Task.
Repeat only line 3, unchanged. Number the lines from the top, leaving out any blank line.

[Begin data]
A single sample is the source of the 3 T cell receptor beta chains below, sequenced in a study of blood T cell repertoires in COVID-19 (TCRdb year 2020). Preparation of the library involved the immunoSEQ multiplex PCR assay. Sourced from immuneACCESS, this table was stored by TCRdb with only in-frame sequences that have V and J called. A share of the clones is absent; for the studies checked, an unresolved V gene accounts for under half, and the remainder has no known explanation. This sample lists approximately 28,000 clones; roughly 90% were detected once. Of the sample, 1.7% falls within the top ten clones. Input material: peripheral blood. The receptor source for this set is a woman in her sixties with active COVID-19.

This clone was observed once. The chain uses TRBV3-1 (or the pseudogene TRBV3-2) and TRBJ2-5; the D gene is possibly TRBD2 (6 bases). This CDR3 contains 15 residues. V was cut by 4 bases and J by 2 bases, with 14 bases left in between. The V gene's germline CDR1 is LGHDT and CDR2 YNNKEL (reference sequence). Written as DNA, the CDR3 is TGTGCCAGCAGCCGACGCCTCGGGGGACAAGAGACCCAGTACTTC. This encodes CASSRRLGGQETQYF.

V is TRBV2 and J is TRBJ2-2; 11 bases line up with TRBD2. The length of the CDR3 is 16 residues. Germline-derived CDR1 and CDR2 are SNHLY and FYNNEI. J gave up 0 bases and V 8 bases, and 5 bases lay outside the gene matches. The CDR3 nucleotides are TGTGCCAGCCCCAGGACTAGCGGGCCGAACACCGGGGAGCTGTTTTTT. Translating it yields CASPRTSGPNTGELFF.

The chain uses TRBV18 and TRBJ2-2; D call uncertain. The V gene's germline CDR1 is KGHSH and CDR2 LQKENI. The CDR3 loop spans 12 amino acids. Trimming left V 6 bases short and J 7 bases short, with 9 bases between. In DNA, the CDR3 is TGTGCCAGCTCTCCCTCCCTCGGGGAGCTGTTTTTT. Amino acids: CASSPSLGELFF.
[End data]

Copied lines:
V is TRBV2 and J is TRBJ2-2; 11 bases line up with TRBD2. The length of the CDR3 is 16 residues. Germline-derived CDR1 and CDR2 are SNHLY and FYNNEI. J gave up 0 bases and V 8 bases, and 5 bases lay outside the gene matches. The CDR3 nucleotides are TGTGCCAGCCCCAGGACTAGCGGGCCGAACACCGGGGAGCTGTTTTTT. Translating it yields CASPRTSGPNTGELFF.